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I don't know if it answers your question, but I'd like to point out a couple of things. You need to get your terminology straight for a meaningful discussion. Speaking of "disk drives" in the context of a SAN is a bit misleading. What you see as "drive D:", for example, on Windows, if that's what you mean by a "disk drive", is ...


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"could this potentially affect SQL Server's read/write performance?" yes. Here are some things to consider: 1 - The type of file(s) matters in context of performance. Files which are often read/written to will of course share the resources with the SQL Server files. Files which aren't being accessed when SQL Server files are being accessed won't ...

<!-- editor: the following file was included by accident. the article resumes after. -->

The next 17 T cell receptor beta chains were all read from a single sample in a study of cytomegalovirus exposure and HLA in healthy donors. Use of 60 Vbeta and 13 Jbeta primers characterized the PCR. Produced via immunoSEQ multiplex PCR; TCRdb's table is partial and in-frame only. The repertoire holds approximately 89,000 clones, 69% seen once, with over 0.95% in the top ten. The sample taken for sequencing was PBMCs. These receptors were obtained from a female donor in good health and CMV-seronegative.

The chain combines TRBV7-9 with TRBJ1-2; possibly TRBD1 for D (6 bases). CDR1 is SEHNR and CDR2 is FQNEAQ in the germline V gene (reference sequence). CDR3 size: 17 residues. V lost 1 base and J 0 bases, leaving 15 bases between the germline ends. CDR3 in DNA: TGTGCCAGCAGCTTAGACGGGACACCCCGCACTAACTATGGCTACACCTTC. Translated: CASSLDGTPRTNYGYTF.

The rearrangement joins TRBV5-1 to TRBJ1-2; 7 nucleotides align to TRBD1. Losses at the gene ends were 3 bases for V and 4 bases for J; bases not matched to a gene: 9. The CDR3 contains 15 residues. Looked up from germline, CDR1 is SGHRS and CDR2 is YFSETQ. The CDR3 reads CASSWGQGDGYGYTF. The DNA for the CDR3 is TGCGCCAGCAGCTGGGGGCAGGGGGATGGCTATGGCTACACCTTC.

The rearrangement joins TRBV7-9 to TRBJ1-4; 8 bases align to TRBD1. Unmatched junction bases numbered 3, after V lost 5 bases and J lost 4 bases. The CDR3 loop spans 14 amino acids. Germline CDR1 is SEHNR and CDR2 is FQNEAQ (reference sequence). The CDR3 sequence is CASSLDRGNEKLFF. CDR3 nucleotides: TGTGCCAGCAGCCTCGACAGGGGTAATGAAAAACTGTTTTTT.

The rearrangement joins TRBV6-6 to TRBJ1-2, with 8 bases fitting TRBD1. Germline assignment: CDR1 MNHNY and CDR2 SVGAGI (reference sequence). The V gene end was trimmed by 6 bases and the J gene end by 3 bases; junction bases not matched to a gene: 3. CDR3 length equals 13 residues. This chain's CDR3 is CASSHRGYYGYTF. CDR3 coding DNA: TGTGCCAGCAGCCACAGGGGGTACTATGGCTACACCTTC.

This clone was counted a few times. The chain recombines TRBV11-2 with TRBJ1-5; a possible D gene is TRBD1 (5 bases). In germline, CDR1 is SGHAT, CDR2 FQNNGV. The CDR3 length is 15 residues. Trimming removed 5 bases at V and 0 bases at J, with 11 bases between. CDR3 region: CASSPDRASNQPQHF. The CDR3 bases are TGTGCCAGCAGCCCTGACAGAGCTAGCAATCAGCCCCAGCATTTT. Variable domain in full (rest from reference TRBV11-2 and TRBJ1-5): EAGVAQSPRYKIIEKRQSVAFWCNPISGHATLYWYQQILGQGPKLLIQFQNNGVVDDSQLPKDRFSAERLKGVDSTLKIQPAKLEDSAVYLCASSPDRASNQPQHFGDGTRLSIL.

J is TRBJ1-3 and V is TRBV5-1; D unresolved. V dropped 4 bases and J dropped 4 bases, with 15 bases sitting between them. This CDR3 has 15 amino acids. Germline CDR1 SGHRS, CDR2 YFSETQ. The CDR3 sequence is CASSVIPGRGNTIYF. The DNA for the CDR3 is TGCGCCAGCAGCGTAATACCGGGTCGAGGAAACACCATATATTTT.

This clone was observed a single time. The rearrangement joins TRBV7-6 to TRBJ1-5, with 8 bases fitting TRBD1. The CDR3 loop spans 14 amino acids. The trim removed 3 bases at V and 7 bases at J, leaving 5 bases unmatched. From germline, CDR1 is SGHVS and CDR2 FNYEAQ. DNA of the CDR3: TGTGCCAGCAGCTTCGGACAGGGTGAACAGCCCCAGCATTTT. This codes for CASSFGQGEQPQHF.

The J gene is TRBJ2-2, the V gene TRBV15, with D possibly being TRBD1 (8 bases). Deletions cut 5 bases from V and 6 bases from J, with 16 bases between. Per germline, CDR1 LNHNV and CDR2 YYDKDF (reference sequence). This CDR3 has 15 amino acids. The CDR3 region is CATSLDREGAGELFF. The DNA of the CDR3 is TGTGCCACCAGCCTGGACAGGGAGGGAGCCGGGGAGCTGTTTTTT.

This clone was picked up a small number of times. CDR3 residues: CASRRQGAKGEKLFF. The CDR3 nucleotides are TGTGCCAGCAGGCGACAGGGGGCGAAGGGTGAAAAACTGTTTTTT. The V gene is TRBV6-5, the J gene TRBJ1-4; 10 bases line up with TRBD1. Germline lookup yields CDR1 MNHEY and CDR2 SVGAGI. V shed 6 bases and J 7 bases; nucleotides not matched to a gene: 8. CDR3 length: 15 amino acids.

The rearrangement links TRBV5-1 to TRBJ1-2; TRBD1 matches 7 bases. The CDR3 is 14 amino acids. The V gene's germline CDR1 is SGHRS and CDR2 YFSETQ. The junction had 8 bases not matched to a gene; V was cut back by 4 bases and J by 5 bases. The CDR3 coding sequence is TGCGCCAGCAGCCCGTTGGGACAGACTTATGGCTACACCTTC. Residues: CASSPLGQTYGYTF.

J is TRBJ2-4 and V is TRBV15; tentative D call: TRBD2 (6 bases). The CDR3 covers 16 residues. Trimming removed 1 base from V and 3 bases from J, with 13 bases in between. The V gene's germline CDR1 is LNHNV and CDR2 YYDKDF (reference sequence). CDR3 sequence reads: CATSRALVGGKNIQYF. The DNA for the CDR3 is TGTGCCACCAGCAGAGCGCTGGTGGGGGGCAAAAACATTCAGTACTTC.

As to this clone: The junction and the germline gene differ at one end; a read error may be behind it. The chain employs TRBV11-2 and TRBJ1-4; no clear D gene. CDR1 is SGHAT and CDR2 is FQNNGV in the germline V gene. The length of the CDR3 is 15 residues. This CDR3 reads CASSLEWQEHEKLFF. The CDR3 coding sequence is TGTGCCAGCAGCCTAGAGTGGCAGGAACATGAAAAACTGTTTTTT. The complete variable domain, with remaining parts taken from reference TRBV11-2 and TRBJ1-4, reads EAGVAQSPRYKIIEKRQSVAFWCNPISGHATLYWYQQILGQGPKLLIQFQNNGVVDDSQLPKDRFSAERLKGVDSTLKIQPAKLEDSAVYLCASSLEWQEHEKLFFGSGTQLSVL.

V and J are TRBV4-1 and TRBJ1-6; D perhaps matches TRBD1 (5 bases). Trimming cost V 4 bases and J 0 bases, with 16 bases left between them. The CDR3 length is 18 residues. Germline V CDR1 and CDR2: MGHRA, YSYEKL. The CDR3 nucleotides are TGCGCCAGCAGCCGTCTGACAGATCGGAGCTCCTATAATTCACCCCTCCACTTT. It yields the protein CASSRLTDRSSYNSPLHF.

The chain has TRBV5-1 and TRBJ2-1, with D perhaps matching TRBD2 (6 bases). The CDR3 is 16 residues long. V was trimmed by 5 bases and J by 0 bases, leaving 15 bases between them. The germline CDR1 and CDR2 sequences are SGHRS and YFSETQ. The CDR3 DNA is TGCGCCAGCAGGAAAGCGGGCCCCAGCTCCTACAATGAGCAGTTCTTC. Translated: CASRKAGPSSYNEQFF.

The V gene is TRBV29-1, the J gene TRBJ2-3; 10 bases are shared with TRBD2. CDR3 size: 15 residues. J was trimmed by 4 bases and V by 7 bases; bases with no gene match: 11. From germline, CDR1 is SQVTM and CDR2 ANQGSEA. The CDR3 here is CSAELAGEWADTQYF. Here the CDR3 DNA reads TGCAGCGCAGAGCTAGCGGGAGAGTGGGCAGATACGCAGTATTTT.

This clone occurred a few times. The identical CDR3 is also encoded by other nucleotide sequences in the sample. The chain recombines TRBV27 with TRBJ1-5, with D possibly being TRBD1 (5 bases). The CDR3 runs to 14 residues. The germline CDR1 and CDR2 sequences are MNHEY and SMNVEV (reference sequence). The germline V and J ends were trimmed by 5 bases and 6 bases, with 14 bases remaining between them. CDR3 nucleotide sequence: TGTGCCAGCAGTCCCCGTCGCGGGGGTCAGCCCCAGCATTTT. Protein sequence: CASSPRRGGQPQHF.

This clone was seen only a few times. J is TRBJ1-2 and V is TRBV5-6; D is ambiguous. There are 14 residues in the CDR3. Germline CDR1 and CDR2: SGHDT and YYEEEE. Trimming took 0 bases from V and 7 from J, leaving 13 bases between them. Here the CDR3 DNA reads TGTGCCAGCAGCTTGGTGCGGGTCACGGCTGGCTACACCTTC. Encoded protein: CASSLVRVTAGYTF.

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You can delete the single channel by deleting the entry from the table mysql.slave_master_info. For example: delete from slave_master_info where channel_name=''; And then use the query to show slave status running status something like below: SELECT channel_name AS Channel_Name, smi.host AS Master_Host, smi.user_name AS Master_User, smi....


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According to our database admins, this is a known ORACLE error since version 12. We have been advised to set pga_aggregate_limit to 0 in order to work around this problem. I haven't been able to test this thoroughly, but we haven't seen errors since changing this setting (using alter system, we haven't set the parameter in our database's [s]pfile).


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